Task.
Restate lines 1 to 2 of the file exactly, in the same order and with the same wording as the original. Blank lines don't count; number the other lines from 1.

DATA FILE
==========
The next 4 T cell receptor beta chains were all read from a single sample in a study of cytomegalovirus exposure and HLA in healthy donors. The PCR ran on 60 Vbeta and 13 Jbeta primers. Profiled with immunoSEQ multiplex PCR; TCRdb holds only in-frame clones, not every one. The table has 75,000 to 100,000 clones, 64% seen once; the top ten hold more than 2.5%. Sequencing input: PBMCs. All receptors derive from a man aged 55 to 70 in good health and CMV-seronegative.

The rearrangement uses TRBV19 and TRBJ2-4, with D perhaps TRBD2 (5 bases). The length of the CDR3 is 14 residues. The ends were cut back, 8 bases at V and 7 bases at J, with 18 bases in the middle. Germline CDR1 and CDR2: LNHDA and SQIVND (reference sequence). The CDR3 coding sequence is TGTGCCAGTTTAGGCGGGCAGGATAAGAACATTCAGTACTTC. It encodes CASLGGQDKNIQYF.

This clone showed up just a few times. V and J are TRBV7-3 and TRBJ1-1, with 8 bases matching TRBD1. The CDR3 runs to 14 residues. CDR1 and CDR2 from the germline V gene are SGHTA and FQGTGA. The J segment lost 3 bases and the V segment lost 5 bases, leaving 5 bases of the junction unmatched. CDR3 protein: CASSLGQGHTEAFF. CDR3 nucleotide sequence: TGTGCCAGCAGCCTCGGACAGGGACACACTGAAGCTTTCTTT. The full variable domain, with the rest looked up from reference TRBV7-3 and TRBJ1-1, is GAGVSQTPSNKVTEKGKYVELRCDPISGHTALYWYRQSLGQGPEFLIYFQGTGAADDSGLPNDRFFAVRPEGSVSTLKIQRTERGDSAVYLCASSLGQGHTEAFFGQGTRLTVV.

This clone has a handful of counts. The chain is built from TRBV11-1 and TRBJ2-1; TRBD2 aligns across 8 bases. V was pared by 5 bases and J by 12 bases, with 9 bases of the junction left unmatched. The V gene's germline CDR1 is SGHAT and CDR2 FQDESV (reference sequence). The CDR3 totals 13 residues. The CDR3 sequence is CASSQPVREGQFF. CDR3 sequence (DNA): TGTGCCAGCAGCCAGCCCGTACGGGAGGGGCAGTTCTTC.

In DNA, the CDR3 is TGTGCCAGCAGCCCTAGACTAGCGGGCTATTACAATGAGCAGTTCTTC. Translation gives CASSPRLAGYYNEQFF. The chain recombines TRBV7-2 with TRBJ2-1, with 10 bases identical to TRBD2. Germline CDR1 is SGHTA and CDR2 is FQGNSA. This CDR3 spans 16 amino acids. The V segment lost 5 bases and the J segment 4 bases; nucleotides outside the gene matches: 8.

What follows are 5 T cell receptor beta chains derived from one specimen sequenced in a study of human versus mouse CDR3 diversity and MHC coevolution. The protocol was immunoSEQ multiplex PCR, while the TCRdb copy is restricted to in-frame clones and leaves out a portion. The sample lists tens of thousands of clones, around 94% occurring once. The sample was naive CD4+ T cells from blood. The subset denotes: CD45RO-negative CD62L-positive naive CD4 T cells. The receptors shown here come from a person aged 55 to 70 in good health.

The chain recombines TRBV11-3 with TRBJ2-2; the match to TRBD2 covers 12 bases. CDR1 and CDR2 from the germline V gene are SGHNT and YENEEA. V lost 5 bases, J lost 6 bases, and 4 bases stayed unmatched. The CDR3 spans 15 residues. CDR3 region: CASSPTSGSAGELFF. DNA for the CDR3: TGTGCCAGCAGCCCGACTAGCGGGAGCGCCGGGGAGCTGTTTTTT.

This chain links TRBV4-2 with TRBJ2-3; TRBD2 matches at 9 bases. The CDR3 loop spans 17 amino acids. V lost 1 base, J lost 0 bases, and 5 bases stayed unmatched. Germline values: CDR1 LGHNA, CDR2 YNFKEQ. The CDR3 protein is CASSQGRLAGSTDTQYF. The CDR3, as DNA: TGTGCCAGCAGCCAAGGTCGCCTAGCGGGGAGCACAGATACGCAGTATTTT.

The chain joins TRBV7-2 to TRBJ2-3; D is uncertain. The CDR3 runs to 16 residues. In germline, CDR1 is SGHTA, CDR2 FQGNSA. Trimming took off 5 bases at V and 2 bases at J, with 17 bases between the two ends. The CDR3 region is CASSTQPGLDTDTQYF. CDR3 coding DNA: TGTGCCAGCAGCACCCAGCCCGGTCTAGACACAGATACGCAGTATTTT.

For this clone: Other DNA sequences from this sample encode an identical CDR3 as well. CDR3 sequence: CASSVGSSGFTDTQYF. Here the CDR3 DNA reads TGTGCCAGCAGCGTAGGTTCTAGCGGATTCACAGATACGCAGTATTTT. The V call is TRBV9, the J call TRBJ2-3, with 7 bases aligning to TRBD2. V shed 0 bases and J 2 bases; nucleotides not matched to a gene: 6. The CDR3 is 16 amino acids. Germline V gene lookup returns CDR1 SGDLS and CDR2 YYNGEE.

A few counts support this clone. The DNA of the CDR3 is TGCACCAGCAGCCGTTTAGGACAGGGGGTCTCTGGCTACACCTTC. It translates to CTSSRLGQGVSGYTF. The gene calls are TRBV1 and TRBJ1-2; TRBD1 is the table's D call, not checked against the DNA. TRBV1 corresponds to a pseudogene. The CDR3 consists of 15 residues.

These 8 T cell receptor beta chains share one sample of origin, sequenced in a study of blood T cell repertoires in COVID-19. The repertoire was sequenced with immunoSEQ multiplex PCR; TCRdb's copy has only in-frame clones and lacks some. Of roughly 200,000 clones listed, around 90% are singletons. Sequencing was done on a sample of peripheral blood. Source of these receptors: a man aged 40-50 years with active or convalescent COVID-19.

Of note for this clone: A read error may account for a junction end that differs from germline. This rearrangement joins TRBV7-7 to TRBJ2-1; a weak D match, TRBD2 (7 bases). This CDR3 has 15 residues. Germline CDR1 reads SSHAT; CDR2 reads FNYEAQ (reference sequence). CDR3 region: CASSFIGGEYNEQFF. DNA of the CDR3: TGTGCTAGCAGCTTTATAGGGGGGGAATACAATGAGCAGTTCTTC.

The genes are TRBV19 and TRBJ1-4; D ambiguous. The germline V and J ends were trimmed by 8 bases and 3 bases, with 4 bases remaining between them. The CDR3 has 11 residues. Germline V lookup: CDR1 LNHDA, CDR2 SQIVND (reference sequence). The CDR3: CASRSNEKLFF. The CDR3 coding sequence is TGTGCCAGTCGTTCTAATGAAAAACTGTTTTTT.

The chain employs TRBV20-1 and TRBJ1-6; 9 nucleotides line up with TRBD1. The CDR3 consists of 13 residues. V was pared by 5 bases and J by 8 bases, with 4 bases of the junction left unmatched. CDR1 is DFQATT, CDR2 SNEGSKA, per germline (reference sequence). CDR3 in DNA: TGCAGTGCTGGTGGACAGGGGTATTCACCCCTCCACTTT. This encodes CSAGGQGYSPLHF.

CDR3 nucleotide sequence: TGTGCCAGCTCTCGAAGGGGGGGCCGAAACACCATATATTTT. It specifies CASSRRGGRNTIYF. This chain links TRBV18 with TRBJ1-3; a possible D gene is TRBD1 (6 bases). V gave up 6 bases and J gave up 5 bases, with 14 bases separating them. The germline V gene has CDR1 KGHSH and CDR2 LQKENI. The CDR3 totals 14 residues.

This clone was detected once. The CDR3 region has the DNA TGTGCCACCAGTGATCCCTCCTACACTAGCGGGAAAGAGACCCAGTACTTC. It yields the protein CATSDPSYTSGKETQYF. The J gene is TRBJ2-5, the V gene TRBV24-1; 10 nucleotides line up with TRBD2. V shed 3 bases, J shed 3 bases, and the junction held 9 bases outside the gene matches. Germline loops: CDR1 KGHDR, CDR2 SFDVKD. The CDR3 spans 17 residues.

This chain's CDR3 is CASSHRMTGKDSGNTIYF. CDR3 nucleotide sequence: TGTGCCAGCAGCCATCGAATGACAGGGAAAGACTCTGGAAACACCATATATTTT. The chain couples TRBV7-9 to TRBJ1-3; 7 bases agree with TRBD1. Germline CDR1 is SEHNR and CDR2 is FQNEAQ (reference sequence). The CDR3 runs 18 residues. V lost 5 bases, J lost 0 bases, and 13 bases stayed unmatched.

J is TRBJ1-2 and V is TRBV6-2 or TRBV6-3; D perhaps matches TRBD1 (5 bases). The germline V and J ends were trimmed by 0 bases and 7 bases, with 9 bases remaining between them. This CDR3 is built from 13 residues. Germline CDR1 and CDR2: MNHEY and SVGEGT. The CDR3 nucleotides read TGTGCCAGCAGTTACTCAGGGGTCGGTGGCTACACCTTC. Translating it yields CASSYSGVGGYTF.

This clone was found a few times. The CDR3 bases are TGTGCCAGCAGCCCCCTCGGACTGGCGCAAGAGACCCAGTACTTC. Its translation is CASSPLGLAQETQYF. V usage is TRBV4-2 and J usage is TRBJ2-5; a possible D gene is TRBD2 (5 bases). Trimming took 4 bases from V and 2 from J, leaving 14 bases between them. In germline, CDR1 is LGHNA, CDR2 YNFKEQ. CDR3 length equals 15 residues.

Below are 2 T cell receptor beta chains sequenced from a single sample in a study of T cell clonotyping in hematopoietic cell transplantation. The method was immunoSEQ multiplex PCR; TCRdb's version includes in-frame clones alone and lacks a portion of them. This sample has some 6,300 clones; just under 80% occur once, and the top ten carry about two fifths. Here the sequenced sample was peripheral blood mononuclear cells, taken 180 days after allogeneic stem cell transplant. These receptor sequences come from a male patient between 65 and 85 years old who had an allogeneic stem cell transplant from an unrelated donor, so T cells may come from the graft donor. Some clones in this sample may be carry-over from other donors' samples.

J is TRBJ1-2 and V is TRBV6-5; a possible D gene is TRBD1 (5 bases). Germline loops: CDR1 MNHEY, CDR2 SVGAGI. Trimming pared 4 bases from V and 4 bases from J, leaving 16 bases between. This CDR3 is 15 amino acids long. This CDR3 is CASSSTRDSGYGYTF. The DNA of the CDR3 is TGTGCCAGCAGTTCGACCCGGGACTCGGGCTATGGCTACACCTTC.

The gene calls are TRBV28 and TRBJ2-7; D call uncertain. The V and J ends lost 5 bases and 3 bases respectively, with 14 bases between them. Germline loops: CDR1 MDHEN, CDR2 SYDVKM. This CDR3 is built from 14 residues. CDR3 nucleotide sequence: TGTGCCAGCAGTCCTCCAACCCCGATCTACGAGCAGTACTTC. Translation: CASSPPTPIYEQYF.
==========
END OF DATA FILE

The next 4 T cell receptor beta chains were all read from a single sample in a study of cytomegalovirus exposure and HLA in healthy donors. The PCR ran on 60 Vbeta and 13 Jbeta primers. Profiled with immunoSEQ multiplex PCR; TCRdb holds only in-frame clones, not every one. The table has 75,000 to 100,000 clones, 64% seen once; the top ten hold more than 2.5%. Sequencing input: PBMCs. All receptors derive from a man aged 55 to 70 in good health and CMV-seronegative.

The rearrangement uses TRBV19 and TRBJ2-4, with D perhaps TRBD2 (5 bases). The length of the CDR3 is 14 residues. The ends were cut back, 8 bases at V and 7 bases at J, with 18 bases in the middle. Germline CDR1 and CDR2: LNHDA and SQIVND (reference sequence). The CDR3 coding sequence is TGTGCCAGTTTAGGCGGGCAGGATAAGAACATTCAGTACTTC. It encodes CASLGGQDKNIQYF.